Since the 1990s, the International Union of Immunological Societies (IUIS) PID expert committee (EC), now called Inborn Errors of Immunity Committee, has published every other year a classification of the inborn errors of immunity. This complete catalog serves as a reference for immunologists and researchers worldwide. However, it was unadapted for clinicians at the bedside. For those, the IUIS PID EC is now publishing a phenotypical classification since 2013, which proved to be more user-friendly. There are now 320 single-gene inborn errors of immunity underlying phenotypes as diverse as infection, malignancy, allergy, auto-immunity, and auto-inflammation. We herein propose the revised 2017 phenotypic classification, based on the accompanying 2017 IUIS Inborn Errors of Immunity Committee classification.
Haploidentical stem cell transplantation (haplo SCT) has emerged as an acceptable alternative to matched family donor transplantation for children diagnosed to have primary immune deficiency disorders (PIDs). We present data over 4 years on the challenges and efficacy of unmanipulated T cell replete haplo SCTs with post-transplant cyclophosphamide (PTCy) in children diagnosed to have PIDs. We performed a retrospective study in the pediatric blood and marrow transplantation unit where all children less than 18 years of age diagnosed to have PIDs and who underwent haplo SCT with PTCy from January 2014 to February 2018 were included in the study. Of the 16 transplants included in the study, 5 children were diagnosed to have Wiskott-Aldrich syndrome, 3 with congenital hemophagocytic lymphohistiocytosis, 2 each with Griscelli syndrome and Mendelian susceptibility to mycobacterial diseases, and one each with Chediak-Higashi syndrome, ORAI 1 mutation immune deficiency, severe combined immune deficiency, and Hyper IgM syndrome. The source of stem cells was PBSC in 62.5% and bone marrow in 32.5%. Engraftment by day 16-21 post hematopoietic stem cell transplantation was achieved in 75% transplants with 91% of these remaining in sustained complete chimerism. Acute skin and gut graft versus host disease of grade 2-3 were noted in 50% transplants and cytomegalovirus (CMV) reactivation in 43.7% transplants. One child with congenital HLH succumbed to refractory CMV, adenovirus, and BK virus infection. Cytokine release syndrome (CRS) was noted in 75% transplants with 2 children succumbing to the illness. Tocilizumab was successfully used early in one child. Overall mortality was found to be 37.5% with overall survival of 62.5% with a median follow-up of 23.3 months. In resource limited settings, PTCy has the potential to provide a cost-effective advantage in terms of accessibility of this curative procedure among children with PIDs.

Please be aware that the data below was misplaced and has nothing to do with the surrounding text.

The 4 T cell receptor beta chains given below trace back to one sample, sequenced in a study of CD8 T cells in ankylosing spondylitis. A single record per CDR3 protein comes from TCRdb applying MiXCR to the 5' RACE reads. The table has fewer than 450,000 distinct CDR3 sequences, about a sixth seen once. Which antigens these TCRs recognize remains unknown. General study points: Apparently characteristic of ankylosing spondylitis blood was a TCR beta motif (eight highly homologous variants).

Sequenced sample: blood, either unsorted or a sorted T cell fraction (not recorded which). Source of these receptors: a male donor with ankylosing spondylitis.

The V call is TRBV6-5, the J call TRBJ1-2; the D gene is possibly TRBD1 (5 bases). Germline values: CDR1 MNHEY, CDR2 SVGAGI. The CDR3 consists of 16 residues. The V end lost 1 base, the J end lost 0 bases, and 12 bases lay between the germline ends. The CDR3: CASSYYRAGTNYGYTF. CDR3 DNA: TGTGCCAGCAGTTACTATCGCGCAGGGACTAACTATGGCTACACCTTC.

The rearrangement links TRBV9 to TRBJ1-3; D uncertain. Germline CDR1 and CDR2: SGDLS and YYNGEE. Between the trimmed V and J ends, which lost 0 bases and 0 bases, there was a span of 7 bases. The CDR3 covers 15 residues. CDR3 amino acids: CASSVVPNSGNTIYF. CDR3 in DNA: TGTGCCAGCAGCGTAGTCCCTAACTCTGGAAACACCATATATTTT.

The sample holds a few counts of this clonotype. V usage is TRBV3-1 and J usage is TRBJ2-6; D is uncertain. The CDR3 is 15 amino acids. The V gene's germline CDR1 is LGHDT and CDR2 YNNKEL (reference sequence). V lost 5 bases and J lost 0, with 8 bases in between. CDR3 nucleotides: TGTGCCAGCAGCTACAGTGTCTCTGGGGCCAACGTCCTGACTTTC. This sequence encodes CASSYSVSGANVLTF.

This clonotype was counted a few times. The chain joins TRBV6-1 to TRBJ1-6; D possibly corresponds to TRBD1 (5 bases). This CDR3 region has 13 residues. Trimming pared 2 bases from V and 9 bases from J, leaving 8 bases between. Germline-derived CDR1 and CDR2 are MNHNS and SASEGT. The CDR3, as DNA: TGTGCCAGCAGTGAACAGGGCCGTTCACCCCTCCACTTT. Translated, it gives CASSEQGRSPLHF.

Mendelian susceptibility to mycobacterial disease (MSMD) is a rare primary immunodeficiency, triggered by non-tuberculous mycobacteria or Bacillus Calmette-Guérin (BCG) vaccines and characterized by severe diseases. All known genetic etiologies are inborn errors of IFN-γ-mediated immunity. Here, we report the molecular, cellular, and clinical features of patients from 15 Iranian families with disseminated disease without vaccination (2 patients) or following live BCG vaccination (14 patients).